How We Introduced Team Development Days

Ballyhoo | |

In Q3 2017, I decided to introduce what I call “team development days” to Ballyhoo, giving us a regular outlet to impart and get feedback on key company strategy and performance, and ultimately create a stronger team dynamic.

To give a bit of background to this, in May 2016 I had my first child and subsequently took a year off on maternity leave. Coming back to work was always going to be a bit of a shock to the system, but a lot had changed in my year off, including the introduction of two new staff members. My role had also changed shape, with a bigger focus on developing the company and operational management.

Following a whirlwind couple of months and yet another new member of staff joining the team, I felt we needed a space away from the everyday to bond as an effective team and make sure everyone is on the same page about where this company is going and how we’re going to get there.

We’ve now held three team development days. I consider them to be hugely beneficial to our business so please read on to find out more and how you can incorporate them into your own strategy.

What is a Team Development Day?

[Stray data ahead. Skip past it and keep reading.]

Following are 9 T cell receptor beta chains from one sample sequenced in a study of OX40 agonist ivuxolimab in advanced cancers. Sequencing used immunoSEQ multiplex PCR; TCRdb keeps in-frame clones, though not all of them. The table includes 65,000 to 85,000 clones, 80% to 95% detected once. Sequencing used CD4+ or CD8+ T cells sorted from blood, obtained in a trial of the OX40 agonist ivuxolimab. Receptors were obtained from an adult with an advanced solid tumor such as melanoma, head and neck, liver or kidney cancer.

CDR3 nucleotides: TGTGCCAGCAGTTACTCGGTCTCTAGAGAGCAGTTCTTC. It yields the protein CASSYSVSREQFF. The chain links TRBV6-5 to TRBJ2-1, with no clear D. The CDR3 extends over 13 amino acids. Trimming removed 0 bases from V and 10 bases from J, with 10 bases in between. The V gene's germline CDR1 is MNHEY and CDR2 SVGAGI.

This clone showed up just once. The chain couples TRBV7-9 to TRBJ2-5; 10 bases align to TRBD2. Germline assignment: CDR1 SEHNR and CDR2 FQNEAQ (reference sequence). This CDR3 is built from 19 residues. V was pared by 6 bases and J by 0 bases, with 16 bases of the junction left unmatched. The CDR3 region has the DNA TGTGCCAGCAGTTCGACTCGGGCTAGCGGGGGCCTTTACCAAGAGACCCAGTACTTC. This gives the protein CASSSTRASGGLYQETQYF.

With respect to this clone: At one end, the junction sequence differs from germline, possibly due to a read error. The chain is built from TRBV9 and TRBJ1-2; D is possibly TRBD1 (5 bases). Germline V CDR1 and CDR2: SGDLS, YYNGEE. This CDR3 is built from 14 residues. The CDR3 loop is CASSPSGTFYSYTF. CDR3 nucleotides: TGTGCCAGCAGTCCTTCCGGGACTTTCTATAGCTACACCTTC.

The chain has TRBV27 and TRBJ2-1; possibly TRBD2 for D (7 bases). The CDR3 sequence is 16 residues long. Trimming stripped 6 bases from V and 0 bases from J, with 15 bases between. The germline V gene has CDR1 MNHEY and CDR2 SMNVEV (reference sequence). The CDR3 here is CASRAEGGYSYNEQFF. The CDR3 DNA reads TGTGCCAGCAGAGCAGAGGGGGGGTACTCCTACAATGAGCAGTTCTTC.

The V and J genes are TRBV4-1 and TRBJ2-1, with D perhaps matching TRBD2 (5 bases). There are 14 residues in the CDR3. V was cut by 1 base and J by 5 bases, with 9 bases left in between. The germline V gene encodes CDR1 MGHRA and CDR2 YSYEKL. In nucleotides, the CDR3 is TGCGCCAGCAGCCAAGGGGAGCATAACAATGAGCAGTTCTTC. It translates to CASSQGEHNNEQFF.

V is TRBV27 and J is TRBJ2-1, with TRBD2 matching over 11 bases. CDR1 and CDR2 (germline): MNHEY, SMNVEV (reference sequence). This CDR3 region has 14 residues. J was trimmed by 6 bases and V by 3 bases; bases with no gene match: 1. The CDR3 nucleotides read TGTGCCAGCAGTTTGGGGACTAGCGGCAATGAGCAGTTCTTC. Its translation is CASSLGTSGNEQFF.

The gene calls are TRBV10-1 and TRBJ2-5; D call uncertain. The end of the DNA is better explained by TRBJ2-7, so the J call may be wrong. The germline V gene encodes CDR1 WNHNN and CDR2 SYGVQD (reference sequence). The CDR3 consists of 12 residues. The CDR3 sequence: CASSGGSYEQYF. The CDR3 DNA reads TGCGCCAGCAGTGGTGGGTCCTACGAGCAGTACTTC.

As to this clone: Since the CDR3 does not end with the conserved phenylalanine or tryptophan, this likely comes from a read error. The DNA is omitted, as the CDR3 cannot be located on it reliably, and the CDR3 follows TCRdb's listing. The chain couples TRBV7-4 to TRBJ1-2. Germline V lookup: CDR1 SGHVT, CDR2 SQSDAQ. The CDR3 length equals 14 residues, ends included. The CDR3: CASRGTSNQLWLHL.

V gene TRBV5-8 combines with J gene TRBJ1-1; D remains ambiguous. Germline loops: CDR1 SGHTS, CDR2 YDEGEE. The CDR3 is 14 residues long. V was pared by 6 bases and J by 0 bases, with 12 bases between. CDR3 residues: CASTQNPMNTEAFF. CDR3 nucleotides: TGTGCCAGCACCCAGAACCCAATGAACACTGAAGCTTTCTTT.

The aim of a team development day is to foster personal and team development and encourage everyone to be a stakeholder in the future of the company.

A day of discussion, self-evaluation and 1:1 meetings help us to establish how we can be better team members and make progress. It’s a chance to step away from project work and the daily grind to remember why we are here and why we love (or at least like!) our jobs and our industry.

The Basics


Team development days can take place as often as you require but I recommend quarterly as a good frequency. There’s enough time between days for real progress to be made yet they’re not far enough apart for everyone to forget what we were trying to focus on last time or lose momentum.


Don’t hold them at your office if you can help it, being in a space away from our daily work stations helps the team to open up and not get distracted by any current work-related stresses or to-dos. If you have an enclosed meeting room large enough then this could be suitable as it’s unlikely your whole team spends a lot of time in there, if not hire a local meeting room or even a private venue.


At lunchtime, we have some downtime to order in a couple of pizzas and have a few beverages. It’s easy to get bogged down in work, and we don’t have many opportunities throughout the year to just gather together and have a chat. We keep the room well-stocked with snacks and drinks throughout the day too.

House Rules

It may take a few tries to hone the process and learn what you need to allow (or not) to get the most out of your team. However, some simple rules to follow… no phone calls, no emails, no client meetings; turn the out-of-office on and dress comfortably.


Team development day is built around a number of key areas, with an agenda to follow so everyone has an overview of what’s trying to be achieved. However, we do allow wiggle room to go with the flow if we need more time on something as we don’t want to stifle innovation.